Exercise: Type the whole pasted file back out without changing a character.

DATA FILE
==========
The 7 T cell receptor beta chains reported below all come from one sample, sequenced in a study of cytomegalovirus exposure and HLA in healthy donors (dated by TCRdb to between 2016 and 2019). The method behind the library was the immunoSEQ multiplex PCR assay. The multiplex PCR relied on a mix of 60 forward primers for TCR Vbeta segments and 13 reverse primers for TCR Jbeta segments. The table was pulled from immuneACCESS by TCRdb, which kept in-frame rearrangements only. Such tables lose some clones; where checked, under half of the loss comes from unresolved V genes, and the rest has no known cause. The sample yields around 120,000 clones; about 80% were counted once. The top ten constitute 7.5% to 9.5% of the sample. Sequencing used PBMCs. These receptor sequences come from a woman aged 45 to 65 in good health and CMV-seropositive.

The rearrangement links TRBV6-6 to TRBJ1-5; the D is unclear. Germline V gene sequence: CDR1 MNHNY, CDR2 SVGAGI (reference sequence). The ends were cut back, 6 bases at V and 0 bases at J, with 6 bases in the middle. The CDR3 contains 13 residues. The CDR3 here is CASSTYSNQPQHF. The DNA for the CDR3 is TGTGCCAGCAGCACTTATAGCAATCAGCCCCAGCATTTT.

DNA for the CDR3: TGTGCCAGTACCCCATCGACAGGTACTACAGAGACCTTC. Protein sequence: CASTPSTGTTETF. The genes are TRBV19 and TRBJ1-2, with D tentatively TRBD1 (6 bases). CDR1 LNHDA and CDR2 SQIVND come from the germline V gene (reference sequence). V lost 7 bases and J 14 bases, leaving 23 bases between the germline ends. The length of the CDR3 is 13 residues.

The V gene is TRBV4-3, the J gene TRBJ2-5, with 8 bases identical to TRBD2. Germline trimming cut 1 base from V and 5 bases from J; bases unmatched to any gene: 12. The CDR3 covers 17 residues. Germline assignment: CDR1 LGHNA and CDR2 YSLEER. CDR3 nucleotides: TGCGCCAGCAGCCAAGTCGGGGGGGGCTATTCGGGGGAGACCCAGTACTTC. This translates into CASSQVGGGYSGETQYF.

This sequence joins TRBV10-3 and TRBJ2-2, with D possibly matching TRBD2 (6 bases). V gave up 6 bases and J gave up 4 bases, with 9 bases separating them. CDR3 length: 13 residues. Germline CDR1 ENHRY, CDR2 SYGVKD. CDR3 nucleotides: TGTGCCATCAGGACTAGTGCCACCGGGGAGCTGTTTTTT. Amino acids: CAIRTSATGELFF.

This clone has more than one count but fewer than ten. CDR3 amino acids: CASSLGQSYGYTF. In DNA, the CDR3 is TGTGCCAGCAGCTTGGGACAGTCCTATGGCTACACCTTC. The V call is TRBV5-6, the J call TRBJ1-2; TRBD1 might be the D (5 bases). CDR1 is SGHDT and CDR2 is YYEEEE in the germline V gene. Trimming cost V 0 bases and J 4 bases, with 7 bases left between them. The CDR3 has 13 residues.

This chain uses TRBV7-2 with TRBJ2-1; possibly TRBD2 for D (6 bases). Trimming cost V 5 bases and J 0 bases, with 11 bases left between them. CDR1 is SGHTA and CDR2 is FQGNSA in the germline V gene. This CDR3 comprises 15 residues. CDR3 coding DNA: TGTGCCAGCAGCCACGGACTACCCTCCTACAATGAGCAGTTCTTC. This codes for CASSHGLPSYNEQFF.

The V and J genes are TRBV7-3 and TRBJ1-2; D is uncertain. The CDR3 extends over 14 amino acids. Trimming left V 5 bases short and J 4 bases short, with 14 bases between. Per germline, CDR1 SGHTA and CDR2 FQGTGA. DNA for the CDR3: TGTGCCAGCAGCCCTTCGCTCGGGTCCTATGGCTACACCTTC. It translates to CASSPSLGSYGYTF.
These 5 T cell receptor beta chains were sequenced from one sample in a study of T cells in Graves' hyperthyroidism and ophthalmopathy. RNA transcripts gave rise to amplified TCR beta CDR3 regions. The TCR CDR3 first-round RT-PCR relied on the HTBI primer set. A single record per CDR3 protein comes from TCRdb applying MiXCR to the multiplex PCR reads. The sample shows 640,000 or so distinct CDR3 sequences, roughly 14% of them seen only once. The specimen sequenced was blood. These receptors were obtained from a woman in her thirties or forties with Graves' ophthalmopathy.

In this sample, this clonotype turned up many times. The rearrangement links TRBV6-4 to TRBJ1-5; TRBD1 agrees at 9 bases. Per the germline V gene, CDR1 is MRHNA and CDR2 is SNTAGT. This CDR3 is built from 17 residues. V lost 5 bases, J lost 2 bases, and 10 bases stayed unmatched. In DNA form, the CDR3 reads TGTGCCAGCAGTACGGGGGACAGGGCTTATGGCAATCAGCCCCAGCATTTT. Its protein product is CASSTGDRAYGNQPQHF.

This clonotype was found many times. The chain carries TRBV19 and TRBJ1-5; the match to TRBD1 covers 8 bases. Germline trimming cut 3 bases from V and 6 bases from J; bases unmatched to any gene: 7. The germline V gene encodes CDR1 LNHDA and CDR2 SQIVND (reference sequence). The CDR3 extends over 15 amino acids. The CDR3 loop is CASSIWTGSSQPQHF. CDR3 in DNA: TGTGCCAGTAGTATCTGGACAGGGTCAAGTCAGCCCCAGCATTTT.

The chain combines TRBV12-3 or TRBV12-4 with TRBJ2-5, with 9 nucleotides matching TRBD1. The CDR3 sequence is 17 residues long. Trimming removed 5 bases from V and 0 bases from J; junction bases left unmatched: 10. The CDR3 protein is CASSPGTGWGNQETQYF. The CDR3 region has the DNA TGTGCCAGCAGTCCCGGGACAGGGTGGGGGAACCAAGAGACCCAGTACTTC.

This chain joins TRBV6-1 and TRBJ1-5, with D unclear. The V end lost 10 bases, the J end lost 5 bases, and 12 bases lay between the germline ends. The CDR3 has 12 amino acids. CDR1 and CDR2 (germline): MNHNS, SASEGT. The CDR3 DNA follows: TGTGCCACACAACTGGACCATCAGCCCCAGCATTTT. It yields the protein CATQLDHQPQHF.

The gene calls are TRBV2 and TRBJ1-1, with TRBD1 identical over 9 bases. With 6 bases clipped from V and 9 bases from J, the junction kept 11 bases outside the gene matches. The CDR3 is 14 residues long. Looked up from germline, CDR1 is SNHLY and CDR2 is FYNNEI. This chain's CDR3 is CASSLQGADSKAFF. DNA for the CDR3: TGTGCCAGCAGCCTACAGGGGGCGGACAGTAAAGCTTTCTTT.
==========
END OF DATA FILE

The 7 T cell receptor beta chains reported below all come from one sample, sequenced in a study of cytomegalovirus exposure and HLA in healthy donors (dated by TCRdb to between 2016 and 2019). The method behind the library was the immunoSEQ multiplex PCR assay. The multiplex PCR relied on a mix of 60 forward primers for TCR Vbeta segments and 13 reverse primers for TCR Jbeta segments. The table was pulled from immuneACCESS by TCRdb, which kept in-frame rearrangements only. Such tables lose some clones; where checked, under half of the loss comes from unresolved V genes, and the rest has no known cause. The sample yields around 120,000 clones; about 80% were counted once. The top ten constitute 7.5% to 9.5% of the sample. Sequencing used PBMCs. These receptor sequences come from a woman aged 45 to 65 in good health and CMV-seropositive.

The rearrangement links TRBV6-6 to TRBJ1-5; the D is unclear. Germline V gene sequence: CDR1 MNHNY, CDR2 SVGAGI (reference sequence). The ends were cut back, 6 bases at V and 0 bases at J, with 6 bases in the middle. The CDR3 contains 13 residues. The CDR3 here is CASSTYSNQPQHF. The DNA for the CDR3 is TGTGCCAGCAGCACTTATAGCAATCAGCCCCAGCATTTT.

DNA for the CDR3: TGTGCCAGTACCCCATCGACAGGTACTACAGAGACCTTC. Protein sequence: CASTPSTGTTETF. The genes are TRBV19 and TRBJ1-2, with D tentatively TRBD1 (6 bases). CDR1 LNHDA and CDR2 SQIVND come from the germline V gene (reference sequence). V lost 7 bases and J 14 bases, leaving 23 bases between the germline ends. The length of the CDR3 is 13 residues.

The V gene is TRBV4-3, the J gene TRBJ2-5, with 8 bases identical to TRBD2. Germline trimming cut 1 base from V and 5 bases from J; bases unmatched to any gene: 12. The CDR3 covers 17 residues. Germline assignment: CDR1 LGHNA and CDR2 YSLEER. CDR3 nucleotides: TGCGCCAGCAGCCAAGTCGGGGGGGGCTATTCGGGGGAGACCCAGTACTTC. This translates into CASSQVGGGYSGETQYF.

This sequence joins TRBV10-3 and TRBJ2-2, with D possibly matching TRBD2 (6 bases). V gave up 6 bases and J gave up 4 bases, with 9 bases separating them. CDR3 length: 13 residues. Germline CDR1 ENHRY, CDR2 SYGVKD. CDR3 nucleotides: TGTGCCATCAGGACTAGTGCCACCGGGGAGCTGTTTTTT. Amino acids: CAIRTSATGELFF.

This clone has more than one count but fewer than ten. CDR3 amino acids: CASSLGQSYGYTF. In DNA, the CDR3 is TGTGCCAGCAGCTTGGGACAGTCCTATGGCTACACCTTC. The V call is TRBV5-6, the J call TRBJ1-2; TRBD1 might be the D (5 bases). CDR1 is SGHDT and CDR2 is YYEEEE in the germline V gene. Trimming cost V 0 bases and J 4 bases, with 7 bases left between them. The CDR3 has 13 residues.

This chain uses TRBV7-2 with TRBJ2-1; possibly TRBD2 for D (6 bases). Trimming cost V 5 bases and J 0 bases, with 11 bases left between them. CDR1 is SGHTA and CDR2 is FQGNSA in the germline V gene. This CDR3 comprises 15 residues. CDR3 coding DNA: TGTGCCAGCAGCCACGGACTACCCTCCTACAATGAGCAGTTCTTC. This codes for CASSHGLPSYNEQFF.

The V and J genes are TRBV7-3 and TRBJ1-2; D is uncertain. The CDR3 extends over 14 amino acids. Trimming left V 5 bases short and J 4 bases short, with 14 bases between. Per germline, CDR1 SGHTA and CDR2 FQGTGA. DNA for the CDR3: TGTGCCAGCAGCCCTTCGCTCGGGTCCTATGGCTACACCTTC. It translates to CASSPSLGSYGYTF.
These 5 T cell receptor beta chains were sequenced from one sample in a study of T cells in Graves' hyperthyroidism and ophthalmopathy. RNA transcripts gave rise to amplified TCR beta CDR3 regions. The TCR CDR3 first-round RT-PCR relied on the HTBI primer set. A single record per CDR3 protein comes from TCRdb applying MiXCR to the multiplex PCR reads. The sample shows 640,000 or so distinct CDR3 sequences, roughly 14% of them seen only once. The specimen sequenced was blood. These receptors were obtained from a woman in her thirties or forties with Graves' ophthalmopathy.

In this sample, this clonotype turned up many times. The rearrangement links TRBV6-4 to TRBJ1-5; TRBD1 agrees at 9 bases. Per the germline V gene, CDR1 is MRHNA and CDR2 is SNTAGT. This CDR3 is built from 17 residues. V lost 5 bases, J lost 2 bases, and 10 bases stayed unmatched. In DNA form, the CDR3 reads TGTGCCAGCAGTACGGGGGACAGGGCTTATGGCAATCAGCCCCAGCATTTT. Its protein product is CASSTGDRAYGNQPQHF.

This clonotype was found many times. The chain carries TRBV19 and TRBJ1-5; the match to TRBD1 covers 8 bases. Germline trimming cut 3 bases from V and 6 bases from J; bases unmatched to any gene: 7. The germline V gene encodes CDR1 LNHDA and CDR2 SQIVND (reference sequence). The CDR3 extends over 15 amino acids. The CDR3 loop is CASSIWTGSSQPQHF. CDR3 in DNA: TGTGCCAGTAGTATCTGGACAGGGTCAAGTCAGCCCCAGCATTTT.

The chain combines TRBV12-3 or TRBV12-4 with TRBJ2-5, with 9 nucleotides matching TRBD1. The CDR3 sequence is 17 residues long. Trimming removed 5 bases from V and 0 bases from J; junction bases left unmatched: 10. The CDR3 protein is CASSPGTGWGNQETQYF. The CDR3 region has the DNA TGTGCCAGCAGTCCCGGGACAGGGTGGGGGAACCAAGAGACCCAGTACTTC.

This chain joins TRBV6-1 and TRBJ1-5, with D unclear. The V end lost 10 bases, the J end lost 5 bases, and 12 bases lay between the germline ends. The CDR3 has 12 amino acids. CDR1 and CDR2 (germline): MNHNS, SASEGT. The CDR3 DNA follows: TGTGCCACACAACTGGACCATCAGCCCCAGCATTTT. It yields the protein CATQLDHQPQHF.

The gene calls are TRBV2 and TRBJ1-1, with TRBD1 identical over 9 bases. With 6 bases clipped from V and 9 bases from J, the junction kept 11 bases outside the gene matches. The CDR3 is 14 residues long. Looked up from germline, CDR1 is SNHLY and CDR2 is FYNNEI. This chain's CDR3 is CASSLQGADSKAFF. DNA for the CDR3: TGTGCCAGCAGCCTACAGGGGGCGGACAGTAAAGCTTTCTTT.